Ulcerate – Vermis

UlcA colleague (and I am paraphrasing here) commented to me that Gorguts’ latest will likely remain ‘the’ atmospheric/technical death metal album of 2013, and that there are similarities between it and the subject of this review. While those statements may have some truth to them, the admittedly excellent Colored Sands will hardly be the only worthy entry into that (relatively) sparsely populated subgenre this year. Allow me to explain …

Two years ago, I picked up Ulcerate’s previous release The Destroyers of All, and the tormented New Zealanders have remained on my radar since, and with good reason. Where other technical DM bands opt for a ‘wet’ production, replete with low frequencies that give good separation along with a meaty sound, Ulcerate take an entirely different route; their dry, mid-rangey sense-assault comes at you as one headlong force of despair. When I hear Gorguts, I am taken to a humid, rotten flesh cavalcade of uncomfortably warm, squalid fear. Ulcerate’s sound, on the other hand, feels like an enveloping, cold desert wind on a moonless night, where one is attempting to purge the forlorn knowledge of an absolute loneliness from the mind. Do both offer a detuned mire of chaos? Yes. But the seeds of each band are of completely disparate origins. Gorguts have a long path harkening back to the earliest death metal, and that DNA comes to bear in the form of godlike chugs, guitar solos frothing with madness and skill, and an odd-time signature wickedness that recalls a Satanic jazz of sorts. All of which are still most certainly rooted in Metal, and effectively achieve the quality of nightmare. Alternatively, Ulcerate are obsessed with the sorrow-sonics of late ’90s Neurosis and Isis, with all riffs capturing the aforementioned bands’ most tense moments, but with absolutely none of either bands’ times of release. On Vermis, unlike other atmospheric/technical DM records, there are no solos, no acoustic moments, and no airy additives to the production. Indeed, there is nothing to grab onto at all but a weary hopelessness, and in that way, Ulcerate’s latest can only be described as a beast of its own making, while an obvious continuation of the path set forth on their last album of desolate death metal. Powered by an innovative drummer expertly giving motion to the most dissonant moments of a post-metal mixtape, Ulcerate have their own voice, and you should listen. -Jim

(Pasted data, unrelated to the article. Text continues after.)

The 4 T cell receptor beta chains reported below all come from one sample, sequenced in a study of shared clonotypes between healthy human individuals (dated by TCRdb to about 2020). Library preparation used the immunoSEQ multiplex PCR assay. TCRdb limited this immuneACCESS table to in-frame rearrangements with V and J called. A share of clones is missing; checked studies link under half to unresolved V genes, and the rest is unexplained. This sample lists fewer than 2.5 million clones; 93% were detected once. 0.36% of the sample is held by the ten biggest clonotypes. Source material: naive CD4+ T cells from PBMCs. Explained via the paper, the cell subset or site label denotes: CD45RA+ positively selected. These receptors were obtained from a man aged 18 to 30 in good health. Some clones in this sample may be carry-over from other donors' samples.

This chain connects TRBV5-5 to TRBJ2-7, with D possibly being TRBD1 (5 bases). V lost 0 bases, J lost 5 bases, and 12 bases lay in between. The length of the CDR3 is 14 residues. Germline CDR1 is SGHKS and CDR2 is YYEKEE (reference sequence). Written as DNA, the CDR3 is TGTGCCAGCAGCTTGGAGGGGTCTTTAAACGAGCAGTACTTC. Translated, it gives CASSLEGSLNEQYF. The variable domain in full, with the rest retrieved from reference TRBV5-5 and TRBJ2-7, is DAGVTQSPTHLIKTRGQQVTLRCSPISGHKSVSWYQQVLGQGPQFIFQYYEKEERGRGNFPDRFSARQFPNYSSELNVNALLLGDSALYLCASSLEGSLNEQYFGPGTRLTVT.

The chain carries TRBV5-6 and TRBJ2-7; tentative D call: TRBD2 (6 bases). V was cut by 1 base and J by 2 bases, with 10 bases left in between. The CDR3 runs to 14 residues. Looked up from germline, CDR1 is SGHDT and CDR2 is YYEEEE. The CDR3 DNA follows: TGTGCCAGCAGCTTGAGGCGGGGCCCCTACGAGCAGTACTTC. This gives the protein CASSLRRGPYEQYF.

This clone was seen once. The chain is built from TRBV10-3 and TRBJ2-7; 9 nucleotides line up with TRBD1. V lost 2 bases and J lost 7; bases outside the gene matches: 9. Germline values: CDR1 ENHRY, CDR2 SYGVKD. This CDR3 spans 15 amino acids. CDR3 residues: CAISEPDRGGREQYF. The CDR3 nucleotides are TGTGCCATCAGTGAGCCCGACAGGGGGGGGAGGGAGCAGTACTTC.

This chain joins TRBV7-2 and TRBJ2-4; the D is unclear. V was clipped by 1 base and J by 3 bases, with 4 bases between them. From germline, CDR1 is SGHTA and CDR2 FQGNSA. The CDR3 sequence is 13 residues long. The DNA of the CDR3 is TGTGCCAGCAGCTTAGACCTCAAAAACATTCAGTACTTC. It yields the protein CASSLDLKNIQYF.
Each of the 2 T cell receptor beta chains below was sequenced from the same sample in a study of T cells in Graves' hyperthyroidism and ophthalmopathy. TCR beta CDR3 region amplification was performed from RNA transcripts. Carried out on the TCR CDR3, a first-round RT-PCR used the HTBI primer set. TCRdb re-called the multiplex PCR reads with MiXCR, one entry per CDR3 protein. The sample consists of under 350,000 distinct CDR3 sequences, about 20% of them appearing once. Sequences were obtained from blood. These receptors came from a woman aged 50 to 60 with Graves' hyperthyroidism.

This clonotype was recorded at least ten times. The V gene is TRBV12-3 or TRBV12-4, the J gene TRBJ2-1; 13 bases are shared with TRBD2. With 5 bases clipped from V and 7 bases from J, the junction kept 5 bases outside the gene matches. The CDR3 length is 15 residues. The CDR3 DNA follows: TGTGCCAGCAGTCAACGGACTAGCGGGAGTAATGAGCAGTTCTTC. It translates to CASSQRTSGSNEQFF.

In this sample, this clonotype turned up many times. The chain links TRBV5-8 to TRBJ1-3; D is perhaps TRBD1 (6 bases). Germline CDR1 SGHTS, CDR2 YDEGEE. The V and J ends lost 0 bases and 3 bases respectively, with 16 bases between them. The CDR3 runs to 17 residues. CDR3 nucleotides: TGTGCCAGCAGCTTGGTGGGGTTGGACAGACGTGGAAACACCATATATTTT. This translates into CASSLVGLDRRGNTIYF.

Relapse Records

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~ by cliftonium on August 21, 2013.

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